The LDE changed the report to purposely hide the true nature of the VAM stability from the legislators and public. Unfortunately this is not the only time that the LDE has manipulated data to hide the true facts of the current reform initiatives. While I find many of the LDE decisions unconscionable, the willingness of the LDE to purposely miss-inform the legislative committees is more than unconscionable … it is also constitutes malfeasance. (mal·fea·sance NOUN: Misconduct or wrongdoing, especially by a public official.)

Wayne Free
Asst. Exec. Director
Louisiana Association of Educators

For my readers who prefer a multimedia presentation, I offer the following superb 5 minute video created by Herb Bassett:


Robert Trudeau said...

Makes me ill to see this devolution of info sources.

But I'd like to ask parents to look at the Value Added Measurement plan and see whether it is relevant to their needs.

VAM began as a concept beloved by Republican policy writers. Sadly, the ideologues have not found a reasonable way to apply the concept.

Communities don't need education voodoo such as VAM to put pressure on teachers who don't meet expectations. Concerned parents simply get together, organize their facts and sit in the principal's office and superintendents office until change is effected. It is a simple and direct process and I have seen it work.

Meanwhile the other teachers go about their business not being hampered by evaluation systems that seem ridiculous.

We're all in this for the sake of children and their learning. VAM is a deeply flawed plan.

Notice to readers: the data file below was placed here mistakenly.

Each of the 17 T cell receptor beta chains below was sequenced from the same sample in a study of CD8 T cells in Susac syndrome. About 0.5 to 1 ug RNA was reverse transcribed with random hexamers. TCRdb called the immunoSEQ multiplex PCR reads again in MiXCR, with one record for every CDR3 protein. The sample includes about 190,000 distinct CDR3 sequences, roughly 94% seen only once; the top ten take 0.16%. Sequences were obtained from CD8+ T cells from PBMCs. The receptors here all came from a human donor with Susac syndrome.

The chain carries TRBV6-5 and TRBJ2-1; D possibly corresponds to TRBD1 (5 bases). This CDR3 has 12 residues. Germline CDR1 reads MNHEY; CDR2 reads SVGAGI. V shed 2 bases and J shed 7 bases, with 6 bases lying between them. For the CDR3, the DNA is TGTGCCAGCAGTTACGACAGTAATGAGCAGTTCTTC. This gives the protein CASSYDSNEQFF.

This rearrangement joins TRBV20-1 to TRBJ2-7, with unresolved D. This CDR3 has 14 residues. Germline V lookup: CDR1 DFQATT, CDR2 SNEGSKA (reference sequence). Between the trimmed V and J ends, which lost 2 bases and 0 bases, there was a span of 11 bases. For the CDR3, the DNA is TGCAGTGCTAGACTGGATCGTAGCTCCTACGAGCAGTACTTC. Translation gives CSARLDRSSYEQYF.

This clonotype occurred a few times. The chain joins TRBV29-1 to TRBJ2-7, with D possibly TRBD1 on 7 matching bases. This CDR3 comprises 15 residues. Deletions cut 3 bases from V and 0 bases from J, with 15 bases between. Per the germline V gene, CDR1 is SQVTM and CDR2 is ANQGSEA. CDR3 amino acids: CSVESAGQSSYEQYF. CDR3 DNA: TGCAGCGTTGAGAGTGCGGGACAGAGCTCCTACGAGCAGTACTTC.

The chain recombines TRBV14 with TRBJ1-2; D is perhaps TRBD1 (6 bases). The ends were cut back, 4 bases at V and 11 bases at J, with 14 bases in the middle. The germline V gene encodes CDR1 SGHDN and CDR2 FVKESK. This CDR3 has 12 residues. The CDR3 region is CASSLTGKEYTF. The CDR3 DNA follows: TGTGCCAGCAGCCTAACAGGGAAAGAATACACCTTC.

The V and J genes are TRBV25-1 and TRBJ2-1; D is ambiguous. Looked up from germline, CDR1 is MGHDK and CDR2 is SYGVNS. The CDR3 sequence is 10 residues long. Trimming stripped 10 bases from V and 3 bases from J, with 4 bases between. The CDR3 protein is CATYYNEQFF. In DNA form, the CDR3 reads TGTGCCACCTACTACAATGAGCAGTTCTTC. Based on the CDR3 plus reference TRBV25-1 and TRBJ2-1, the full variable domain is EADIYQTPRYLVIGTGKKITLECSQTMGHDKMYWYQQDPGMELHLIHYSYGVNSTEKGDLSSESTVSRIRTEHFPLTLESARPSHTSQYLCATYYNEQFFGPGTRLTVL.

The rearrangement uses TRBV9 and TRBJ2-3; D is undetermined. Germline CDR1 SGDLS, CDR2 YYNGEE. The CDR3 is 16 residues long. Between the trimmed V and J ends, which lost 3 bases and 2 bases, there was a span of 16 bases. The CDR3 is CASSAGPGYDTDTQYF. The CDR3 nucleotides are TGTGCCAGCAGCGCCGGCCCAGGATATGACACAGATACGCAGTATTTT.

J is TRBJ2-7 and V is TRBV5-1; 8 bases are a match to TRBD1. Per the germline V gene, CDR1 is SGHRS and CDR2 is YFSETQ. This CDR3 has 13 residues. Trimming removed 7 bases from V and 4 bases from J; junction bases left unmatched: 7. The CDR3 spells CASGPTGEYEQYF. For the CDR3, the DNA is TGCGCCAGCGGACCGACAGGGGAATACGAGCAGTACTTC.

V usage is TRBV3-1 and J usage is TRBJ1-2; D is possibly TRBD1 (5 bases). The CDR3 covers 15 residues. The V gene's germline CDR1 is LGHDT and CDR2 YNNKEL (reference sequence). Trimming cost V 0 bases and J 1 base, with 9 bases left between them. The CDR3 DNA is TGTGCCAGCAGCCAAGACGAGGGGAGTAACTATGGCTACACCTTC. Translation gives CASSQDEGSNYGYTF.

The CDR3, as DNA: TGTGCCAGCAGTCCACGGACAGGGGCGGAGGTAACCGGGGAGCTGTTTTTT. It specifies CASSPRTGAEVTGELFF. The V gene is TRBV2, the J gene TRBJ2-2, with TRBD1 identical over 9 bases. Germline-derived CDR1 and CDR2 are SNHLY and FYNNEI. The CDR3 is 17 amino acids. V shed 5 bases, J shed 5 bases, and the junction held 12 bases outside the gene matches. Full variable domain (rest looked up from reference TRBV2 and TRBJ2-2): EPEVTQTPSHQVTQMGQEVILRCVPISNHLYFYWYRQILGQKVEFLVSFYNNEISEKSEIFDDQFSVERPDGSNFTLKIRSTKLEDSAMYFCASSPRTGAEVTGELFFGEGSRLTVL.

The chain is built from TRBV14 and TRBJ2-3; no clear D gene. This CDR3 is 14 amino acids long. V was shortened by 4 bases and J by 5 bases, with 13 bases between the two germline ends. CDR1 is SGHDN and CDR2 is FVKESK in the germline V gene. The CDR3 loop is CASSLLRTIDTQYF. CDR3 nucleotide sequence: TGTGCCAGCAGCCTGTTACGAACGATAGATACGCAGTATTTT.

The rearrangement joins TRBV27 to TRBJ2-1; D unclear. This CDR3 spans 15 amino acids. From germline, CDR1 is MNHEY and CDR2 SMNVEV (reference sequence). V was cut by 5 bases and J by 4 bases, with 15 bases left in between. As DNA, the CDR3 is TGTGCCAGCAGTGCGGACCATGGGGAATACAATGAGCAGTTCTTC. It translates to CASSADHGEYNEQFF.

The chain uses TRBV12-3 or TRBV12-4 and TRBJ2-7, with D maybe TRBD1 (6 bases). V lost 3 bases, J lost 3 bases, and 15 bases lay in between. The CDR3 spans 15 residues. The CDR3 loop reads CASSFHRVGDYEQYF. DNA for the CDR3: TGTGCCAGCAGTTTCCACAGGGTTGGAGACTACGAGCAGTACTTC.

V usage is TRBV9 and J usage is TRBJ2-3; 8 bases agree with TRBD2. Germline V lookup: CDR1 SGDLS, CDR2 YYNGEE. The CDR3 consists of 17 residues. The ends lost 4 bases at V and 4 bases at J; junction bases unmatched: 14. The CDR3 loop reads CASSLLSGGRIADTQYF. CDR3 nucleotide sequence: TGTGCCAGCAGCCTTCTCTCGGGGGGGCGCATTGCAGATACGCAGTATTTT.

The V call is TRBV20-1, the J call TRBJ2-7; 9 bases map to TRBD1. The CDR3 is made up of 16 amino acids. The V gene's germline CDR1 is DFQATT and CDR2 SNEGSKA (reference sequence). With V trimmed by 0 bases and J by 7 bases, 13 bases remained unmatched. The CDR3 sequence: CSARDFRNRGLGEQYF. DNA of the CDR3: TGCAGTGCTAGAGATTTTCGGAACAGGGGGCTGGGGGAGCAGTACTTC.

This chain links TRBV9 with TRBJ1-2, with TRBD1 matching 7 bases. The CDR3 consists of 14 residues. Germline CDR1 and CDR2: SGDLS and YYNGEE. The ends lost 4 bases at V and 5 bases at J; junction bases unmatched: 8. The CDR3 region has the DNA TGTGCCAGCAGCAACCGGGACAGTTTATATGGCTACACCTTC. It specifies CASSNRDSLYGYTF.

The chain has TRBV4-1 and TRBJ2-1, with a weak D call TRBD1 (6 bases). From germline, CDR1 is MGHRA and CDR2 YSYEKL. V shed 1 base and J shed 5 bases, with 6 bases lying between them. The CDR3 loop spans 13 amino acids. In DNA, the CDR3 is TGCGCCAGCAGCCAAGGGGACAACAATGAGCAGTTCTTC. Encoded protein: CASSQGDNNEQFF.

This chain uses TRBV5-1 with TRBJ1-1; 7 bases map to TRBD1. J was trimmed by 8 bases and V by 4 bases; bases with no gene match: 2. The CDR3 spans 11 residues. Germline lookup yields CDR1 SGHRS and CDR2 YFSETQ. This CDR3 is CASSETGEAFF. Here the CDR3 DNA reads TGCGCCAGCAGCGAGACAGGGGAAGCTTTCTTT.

Time to say No to VAM.

Anonymous said...

Parents getting together to put pressure on teachers who don't meet their expectations is not always because the teacher is ineffective. Getting rid of just VAM will still not solve the issue of teachers without due process or principals without principles.
If the teacher works for an ethical and professional pricipal, then it may be a simple process, but if it takes THREE years to get the right to due process how did that teacher pass three years of evaluations?
I have seen this process far from simple. Rather is was a complex attempt by parents to get rid of a teacher with high expectations, and parents who wanted "A's" and no interference with this child's athletic participation.
Like many other professions, teacher need due process, solid authentic evaluations and a process that doesn't enable administrators to discard them. In many professions whatever was considered not meeting standards was evaluated and retraining vs firing was done because one area of ineffectiveness doesn't always indicate an entirely useless individual.
Dr's, nurses, attorneys, engineers do make mistakes but have a process of evaluation that considers both sides and also is a peer review process. This shows the person is valued for their entire skill set and knowledge, and is respected.
Teachers need to be able to teach without fear of being fired or judged ineffective or incompetent based on one incident or an administrator or peer who dislikes them. Sometimes it is as simple as a personality conflict and the teacher is harassed and fired. Especially in smaller parishes working with people you don't like seems to be a problem in teaching where everyone is constantly told they are a family and expect to like each other and socialize together.

Robert, I am glad you saw it work where you are, I have yet to see it work here. I have seen a few teachers rightly fired for blatantly unprofessional conduct and others just got on the wrong side of an administrator and they were "allowed" to resign.